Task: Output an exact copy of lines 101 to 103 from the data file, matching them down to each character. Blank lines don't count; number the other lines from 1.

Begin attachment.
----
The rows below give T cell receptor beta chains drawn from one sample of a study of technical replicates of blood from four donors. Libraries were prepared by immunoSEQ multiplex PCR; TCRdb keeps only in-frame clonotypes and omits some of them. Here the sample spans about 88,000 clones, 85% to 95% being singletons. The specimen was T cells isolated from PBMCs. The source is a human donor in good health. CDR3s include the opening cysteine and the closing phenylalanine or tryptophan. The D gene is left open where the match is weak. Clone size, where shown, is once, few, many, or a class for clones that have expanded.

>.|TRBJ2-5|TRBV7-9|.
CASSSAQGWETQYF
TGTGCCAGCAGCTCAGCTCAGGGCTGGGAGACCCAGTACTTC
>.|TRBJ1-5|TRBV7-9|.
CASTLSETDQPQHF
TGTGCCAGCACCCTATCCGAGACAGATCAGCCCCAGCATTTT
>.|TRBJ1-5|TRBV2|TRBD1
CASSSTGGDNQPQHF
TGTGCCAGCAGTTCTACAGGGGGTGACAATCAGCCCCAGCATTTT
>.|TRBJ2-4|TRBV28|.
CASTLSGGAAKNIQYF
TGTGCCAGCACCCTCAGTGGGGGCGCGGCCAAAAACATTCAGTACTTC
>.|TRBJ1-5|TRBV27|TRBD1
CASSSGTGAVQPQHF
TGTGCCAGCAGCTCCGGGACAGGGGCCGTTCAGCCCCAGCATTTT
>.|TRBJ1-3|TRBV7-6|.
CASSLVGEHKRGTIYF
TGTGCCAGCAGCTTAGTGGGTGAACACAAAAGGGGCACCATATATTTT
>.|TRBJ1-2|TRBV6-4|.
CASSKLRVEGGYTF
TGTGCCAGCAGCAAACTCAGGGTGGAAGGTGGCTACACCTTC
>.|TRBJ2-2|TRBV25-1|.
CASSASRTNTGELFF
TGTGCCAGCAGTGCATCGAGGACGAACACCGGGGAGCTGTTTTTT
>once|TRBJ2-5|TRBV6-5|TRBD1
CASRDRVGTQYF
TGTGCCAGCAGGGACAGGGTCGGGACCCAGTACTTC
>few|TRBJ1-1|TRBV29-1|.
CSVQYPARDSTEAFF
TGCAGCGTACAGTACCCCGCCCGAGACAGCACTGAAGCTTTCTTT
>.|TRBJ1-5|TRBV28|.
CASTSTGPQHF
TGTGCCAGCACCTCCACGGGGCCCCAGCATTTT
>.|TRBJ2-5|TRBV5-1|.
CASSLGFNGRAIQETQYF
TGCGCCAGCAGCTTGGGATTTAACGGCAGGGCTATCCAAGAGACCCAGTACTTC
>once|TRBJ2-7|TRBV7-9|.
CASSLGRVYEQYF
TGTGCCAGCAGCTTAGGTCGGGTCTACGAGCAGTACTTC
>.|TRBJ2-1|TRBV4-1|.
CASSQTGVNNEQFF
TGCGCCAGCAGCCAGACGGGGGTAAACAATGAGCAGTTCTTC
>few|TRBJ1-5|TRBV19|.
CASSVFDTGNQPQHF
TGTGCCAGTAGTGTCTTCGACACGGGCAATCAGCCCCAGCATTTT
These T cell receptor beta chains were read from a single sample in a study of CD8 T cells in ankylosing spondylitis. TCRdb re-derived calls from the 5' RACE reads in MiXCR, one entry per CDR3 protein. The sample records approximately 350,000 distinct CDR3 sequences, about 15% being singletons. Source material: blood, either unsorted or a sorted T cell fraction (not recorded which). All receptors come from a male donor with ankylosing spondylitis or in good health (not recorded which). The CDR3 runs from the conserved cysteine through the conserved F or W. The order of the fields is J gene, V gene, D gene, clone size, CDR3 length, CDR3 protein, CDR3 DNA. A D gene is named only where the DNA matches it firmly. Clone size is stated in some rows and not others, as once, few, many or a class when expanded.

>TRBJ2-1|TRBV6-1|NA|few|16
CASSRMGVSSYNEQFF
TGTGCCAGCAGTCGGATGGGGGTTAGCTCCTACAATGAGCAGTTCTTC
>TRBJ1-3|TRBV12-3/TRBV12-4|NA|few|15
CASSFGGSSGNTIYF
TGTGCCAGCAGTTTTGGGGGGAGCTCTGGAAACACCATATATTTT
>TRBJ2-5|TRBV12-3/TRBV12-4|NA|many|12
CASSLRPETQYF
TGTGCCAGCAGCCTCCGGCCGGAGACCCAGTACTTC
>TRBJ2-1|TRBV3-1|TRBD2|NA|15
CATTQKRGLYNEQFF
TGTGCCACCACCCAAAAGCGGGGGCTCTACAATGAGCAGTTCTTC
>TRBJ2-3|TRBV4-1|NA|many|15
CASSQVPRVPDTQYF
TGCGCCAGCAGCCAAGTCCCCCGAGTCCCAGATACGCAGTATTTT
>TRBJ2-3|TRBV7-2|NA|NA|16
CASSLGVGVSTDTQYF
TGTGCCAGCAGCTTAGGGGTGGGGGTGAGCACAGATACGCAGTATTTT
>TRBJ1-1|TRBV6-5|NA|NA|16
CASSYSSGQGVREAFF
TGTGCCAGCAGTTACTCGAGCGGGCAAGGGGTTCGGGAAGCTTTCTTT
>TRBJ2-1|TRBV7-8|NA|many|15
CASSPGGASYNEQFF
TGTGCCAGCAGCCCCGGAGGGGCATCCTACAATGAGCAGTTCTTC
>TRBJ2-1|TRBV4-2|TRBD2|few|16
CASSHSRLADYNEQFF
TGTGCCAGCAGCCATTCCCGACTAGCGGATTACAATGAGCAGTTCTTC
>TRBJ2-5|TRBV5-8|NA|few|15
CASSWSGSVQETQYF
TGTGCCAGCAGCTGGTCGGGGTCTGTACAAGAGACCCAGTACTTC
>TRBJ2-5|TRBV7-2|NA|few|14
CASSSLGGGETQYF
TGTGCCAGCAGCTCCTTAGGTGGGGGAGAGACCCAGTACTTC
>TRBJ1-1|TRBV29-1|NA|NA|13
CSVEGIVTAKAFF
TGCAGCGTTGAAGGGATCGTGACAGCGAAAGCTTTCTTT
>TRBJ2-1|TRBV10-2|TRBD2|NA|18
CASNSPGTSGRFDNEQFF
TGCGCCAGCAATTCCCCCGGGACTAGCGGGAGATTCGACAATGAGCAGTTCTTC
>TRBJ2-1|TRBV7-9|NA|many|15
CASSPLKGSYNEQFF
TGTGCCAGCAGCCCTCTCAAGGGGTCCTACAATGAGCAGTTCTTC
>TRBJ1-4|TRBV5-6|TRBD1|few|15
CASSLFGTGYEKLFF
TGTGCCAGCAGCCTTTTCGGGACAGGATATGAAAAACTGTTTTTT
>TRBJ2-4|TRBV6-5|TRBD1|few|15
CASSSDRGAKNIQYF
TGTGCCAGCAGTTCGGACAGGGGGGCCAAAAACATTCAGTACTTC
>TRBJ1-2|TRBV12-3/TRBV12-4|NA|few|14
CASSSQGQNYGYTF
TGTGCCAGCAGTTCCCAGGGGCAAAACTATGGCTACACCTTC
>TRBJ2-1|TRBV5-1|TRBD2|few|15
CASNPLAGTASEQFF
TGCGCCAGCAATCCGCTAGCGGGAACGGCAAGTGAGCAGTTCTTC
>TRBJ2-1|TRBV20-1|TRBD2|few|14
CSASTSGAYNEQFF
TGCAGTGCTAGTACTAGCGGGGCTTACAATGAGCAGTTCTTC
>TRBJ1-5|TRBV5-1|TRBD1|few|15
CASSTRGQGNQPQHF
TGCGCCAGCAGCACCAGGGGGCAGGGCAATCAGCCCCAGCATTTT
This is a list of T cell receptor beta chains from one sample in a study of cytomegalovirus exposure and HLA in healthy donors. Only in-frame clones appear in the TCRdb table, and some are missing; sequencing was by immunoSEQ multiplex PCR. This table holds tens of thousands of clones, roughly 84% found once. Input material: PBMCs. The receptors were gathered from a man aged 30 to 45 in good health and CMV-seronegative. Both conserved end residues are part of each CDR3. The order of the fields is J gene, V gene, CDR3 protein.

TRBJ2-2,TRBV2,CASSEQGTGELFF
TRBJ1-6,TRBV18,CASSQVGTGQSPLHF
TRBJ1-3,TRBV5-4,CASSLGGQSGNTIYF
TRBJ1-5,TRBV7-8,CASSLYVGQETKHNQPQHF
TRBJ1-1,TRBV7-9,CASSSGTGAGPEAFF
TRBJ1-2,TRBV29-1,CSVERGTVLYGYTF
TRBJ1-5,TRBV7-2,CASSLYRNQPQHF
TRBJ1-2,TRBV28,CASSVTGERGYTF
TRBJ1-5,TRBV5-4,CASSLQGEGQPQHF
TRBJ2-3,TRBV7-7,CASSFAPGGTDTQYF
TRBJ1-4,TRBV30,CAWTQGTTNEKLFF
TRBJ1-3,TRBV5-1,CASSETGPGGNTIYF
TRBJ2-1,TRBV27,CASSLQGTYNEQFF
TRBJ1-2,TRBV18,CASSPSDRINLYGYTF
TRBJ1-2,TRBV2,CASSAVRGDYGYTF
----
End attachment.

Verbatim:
TGCGCCAGCAATCCGCTAGCGGGAACGGCAAGTGAGCAGTTCTTC
>TRBJ2-1|TRBV20-1|TRBD2|few|14
CSASTSGAYNEQFF